What is Blepharitis?

  • Blepharitis is term to describe an inflammation
    of the eyelids.

     

  • Blepharitis usually involves the part of the eyelid
    where the eyelashes grow and affects both eyelids.

     

  • Blepharitis commonly occurs when tiny oil glands located
    near the base of the eyelashes become clogged.
    This leads to irritated and red eyes.

     

  • Blepharitis is often a chronic condition that is requires long term therapy.
     

  • Blepharitis can be uncomfortable, but unlike pink-eye, this condition is not contagious. Several diseases and conditions can cause blepharitis.


 

Signs & Symptoms of Blepharitis:
 

  • A gritty, burning or stinging sensation in the eyes

  • Eyelids that appear greasy

  • Itchy eyelids

  • Red, swollen eyelids

  • Watery eyes

  • Flaking of the skin around the eyes

  • Crusted eyelashes upon awakening

  • Eyelid sticking

  • More frequent blinking

  • Sensitivity to light or photophobia

  • Eyelashes that grow abnormally or misdirected

  • Loss of eyelashes

Causes of Blepharitis:
 

The cause of blepharitis may be associated with these factors:
 

  • Seborrheic dermatitis — dandruff of scalp and eyebrows

  • Bacterial infection on the face or lashes

  • Eyelash mites or lice

  • Clogged or malfunctioning oil glands on the eyelids

  • Rosacea — a skin condition characterized by facial redness

  • Allergies: 

    • Environmental allergies

    • Allergic reactions to eye medications,

    • Allergic reactions to contact lens solutions or eye makeup
       

Complications of Blepharitis:

If you have blepharitis, you may also experience:

  • Eyelash problems. 

    • Blepharitis can cause your eyelashes to fall out
      or grow abnormally /misdirected eyelashes.

       

  • Eyelid skin problems. 

    • Scarring may occur on your eyelids in response
      to long-term blepharitis.

    • Or the eyelid edges may turn inward or outward.
       

  • Excess tearing or dry eyes.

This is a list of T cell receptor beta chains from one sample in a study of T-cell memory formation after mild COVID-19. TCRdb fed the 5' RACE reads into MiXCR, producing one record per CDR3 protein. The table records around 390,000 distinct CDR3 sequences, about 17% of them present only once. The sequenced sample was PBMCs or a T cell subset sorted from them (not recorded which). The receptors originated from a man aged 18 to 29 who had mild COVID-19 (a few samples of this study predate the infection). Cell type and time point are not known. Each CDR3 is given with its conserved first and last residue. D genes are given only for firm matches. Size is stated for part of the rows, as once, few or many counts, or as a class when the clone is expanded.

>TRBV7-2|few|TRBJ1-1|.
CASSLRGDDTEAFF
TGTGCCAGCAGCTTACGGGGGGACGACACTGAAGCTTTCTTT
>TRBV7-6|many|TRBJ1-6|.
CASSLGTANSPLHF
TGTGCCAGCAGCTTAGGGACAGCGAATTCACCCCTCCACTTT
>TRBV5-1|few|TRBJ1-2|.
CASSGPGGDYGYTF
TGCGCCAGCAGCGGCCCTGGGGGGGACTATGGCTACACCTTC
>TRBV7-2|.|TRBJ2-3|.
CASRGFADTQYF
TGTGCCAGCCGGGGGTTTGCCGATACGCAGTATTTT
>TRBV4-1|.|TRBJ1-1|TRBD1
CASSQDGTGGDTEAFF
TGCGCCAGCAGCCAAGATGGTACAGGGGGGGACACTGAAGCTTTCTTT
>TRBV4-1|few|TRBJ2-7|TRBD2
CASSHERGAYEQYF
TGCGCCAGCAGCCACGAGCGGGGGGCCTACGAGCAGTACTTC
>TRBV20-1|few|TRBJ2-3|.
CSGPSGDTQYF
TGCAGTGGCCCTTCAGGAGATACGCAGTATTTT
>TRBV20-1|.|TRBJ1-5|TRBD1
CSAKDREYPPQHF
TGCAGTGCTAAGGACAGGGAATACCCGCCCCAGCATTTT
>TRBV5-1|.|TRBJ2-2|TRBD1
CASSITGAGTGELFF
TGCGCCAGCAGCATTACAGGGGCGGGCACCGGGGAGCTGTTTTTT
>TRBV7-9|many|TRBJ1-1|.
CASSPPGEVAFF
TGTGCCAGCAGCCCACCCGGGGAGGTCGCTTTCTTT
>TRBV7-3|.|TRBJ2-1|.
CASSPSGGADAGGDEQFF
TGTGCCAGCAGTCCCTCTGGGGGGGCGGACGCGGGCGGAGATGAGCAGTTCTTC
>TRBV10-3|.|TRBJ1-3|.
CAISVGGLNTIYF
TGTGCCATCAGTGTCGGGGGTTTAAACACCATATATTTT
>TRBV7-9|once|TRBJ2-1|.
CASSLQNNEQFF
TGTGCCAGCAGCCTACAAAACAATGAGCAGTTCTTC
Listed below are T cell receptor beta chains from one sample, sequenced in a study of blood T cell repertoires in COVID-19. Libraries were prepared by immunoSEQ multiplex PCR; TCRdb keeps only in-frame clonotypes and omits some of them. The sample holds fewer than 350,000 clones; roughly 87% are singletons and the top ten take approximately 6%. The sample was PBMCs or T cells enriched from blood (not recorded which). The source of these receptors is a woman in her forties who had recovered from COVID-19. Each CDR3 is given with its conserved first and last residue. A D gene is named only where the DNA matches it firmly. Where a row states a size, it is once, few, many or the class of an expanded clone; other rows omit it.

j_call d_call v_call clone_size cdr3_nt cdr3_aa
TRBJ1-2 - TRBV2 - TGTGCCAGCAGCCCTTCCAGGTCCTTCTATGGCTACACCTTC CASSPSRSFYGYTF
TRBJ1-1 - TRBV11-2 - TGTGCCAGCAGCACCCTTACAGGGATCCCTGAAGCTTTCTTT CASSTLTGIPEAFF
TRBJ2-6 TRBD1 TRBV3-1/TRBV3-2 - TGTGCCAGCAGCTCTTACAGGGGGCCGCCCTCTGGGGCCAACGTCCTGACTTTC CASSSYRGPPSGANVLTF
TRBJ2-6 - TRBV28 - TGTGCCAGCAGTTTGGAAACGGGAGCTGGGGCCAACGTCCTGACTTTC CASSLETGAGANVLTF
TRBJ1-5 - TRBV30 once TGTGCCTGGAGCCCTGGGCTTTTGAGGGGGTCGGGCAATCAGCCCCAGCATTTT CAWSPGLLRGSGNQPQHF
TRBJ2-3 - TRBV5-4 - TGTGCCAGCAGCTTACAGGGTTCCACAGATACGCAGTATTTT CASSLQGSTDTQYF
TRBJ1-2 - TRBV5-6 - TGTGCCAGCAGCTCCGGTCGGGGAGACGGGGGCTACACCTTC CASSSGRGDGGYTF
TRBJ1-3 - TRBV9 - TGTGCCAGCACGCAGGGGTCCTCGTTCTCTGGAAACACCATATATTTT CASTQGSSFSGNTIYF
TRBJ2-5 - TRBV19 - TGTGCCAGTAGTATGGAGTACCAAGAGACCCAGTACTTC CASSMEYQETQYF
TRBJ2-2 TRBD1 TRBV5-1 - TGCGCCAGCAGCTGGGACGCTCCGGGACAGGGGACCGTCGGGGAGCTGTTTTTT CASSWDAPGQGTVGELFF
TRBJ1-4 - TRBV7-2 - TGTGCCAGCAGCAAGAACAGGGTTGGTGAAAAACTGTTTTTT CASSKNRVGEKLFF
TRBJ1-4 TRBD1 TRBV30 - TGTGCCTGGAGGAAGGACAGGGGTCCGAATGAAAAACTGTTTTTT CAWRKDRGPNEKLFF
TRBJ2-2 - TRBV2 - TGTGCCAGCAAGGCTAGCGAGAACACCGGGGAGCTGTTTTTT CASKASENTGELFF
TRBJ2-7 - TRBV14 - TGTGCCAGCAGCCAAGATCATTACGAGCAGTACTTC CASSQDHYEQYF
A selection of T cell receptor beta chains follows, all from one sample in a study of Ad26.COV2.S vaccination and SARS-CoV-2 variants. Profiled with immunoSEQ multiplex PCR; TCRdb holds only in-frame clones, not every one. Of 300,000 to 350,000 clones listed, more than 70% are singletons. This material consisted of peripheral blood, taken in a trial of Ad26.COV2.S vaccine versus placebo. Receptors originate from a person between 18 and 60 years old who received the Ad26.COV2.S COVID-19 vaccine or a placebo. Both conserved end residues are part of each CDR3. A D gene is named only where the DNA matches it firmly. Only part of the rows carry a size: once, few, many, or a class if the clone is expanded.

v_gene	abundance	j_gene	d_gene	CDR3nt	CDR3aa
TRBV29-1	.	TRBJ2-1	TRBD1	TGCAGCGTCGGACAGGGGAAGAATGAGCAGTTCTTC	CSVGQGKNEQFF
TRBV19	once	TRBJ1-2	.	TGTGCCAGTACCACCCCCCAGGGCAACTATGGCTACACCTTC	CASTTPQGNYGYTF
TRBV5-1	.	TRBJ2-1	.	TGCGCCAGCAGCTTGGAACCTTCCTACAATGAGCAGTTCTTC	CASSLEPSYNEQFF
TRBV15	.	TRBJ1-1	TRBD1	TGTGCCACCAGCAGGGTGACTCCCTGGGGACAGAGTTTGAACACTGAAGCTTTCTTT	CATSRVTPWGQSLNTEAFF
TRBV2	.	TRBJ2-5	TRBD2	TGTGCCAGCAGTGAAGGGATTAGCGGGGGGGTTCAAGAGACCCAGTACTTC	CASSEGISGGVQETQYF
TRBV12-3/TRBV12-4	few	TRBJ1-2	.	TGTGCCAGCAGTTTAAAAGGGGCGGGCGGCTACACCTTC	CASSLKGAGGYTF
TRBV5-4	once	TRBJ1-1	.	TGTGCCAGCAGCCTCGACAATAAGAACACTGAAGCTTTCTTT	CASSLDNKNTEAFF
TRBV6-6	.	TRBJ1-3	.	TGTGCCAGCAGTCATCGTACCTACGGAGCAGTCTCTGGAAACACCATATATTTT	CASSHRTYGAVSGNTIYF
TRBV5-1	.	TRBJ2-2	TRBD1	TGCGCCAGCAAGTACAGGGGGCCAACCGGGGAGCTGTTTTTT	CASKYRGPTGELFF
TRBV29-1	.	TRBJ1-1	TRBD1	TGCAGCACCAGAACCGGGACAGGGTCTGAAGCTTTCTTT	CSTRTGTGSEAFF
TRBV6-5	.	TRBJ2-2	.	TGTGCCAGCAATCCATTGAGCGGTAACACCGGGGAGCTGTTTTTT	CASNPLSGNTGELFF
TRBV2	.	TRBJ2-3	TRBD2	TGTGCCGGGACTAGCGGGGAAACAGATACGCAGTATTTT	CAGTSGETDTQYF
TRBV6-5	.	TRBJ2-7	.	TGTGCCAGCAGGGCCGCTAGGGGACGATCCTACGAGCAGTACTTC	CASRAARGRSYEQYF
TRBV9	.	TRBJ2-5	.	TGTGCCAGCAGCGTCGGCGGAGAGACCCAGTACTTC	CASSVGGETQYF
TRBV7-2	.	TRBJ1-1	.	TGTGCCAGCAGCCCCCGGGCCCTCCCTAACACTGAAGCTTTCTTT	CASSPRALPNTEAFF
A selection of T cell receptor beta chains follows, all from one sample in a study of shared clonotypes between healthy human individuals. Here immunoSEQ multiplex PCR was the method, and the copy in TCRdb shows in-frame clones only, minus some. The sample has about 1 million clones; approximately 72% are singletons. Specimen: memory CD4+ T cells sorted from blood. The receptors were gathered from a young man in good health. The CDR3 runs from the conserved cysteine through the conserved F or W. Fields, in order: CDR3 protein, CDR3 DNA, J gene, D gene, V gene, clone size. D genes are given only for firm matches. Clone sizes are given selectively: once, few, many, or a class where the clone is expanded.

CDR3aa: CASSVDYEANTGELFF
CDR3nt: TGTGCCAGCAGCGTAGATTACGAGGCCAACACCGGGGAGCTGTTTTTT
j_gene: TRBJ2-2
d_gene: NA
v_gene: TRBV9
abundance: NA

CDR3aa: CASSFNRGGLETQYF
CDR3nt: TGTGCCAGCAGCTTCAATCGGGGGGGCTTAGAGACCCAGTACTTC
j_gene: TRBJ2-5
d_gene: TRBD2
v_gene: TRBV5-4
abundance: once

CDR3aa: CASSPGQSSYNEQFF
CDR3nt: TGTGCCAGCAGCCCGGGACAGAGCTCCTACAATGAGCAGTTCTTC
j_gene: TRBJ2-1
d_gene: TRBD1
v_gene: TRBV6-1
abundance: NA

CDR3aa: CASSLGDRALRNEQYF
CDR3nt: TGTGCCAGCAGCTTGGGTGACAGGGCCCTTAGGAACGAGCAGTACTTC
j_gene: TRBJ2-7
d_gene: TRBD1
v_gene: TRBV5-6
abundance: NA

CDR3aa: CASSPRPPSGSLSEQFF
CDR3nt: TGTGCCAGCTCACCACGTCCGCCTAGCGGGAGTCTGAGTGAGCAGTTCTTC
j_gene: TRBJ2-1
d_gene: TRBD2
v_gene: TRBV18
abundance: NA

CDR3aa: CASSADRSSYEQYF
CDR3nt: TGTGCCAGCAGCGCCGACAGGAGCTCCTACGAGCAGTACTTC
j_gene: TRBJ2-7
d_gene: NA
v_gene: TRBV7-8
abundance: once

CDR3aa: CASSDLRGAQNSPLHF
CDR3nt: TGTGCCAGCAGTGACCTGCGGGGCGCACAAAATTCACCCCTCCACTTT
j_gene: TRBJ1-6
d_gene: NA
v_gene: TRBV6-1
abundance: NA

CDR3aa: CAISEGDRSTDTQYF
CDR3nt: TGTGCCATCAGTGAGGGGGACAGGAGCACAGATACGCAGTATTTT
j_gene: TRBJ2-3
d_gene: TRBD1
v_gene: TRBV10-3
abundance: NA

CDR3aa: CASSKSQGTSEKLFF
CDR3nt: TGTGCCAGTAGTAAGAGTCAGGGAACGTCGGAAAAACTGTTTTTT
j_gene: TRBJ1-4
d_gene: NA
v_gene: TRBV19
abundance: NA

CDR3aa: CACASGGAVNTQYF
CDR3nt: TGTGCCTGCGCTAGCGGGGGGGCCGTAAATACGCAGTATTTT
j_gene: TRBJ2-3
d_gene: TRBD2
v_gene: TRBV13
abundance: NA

• Abnormal oily secretions and other debris
      shed from the eyelids, such as flaking associated
      with dandruff.

    • This can accumulate in your tear film

    • Abnormal tear film interferes with the healthy
      lubrication of your eyelids.

    • This can irritate your eyes and cause symptoms of
      dry eyes or excess tearing.

       

  • Difficulty wearing contact lenses. 

    • Blepharitis can affect the amount of lubrication in your eyes, wearing contact lenses may be uncomfortable.
       

  • Stye. 

    • A stye is an infection that develops near the base of the eyelashes.

    • The result is a painful lump on the edge (usually on the outside part) of your eyelid. A sty is usually most visible on the surface of the eyelid.
       

  • Chalazion. 

    • A chalazion occurs when there's a blockage
      in one of the small oil glands at the margin
      of the eyelid, just behind the eyelashes.

    • The gland can become infected with bacteria,
      which causes a red, swollen eyelid.

    • Unlike a stye, a chalazion tends to be
      most prominent on the inside of the eyelid.

       

  • Chronic pink eye. 

    • Blepharitis can lead to recurrent bouts of
      pink eye or conjunctivitis.

       

  • Injury to the cornea. 

    • Constant irritation from inflamed eyelids or
      misdirected eyelashes may cause a sore
      to develop on your cornea.

    • Insufficient tearing could lead to corneal infection.
       

Treatment for Blepharitis:

  • Treat blepharitis symptoms and signs using good hygienic practices.
     

  • Clean the affected area with lid scrubs and warm compresses.
     

  • Make an appointment with Dr. Nanda for the most advanced treatment options available using the Thermal 1-Touch device.

Blepharitis with Stye

Acne Rosacea 

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Red & Watery Eyes

Dandruff on Eyelashes

Thermal 1-Touch Treatment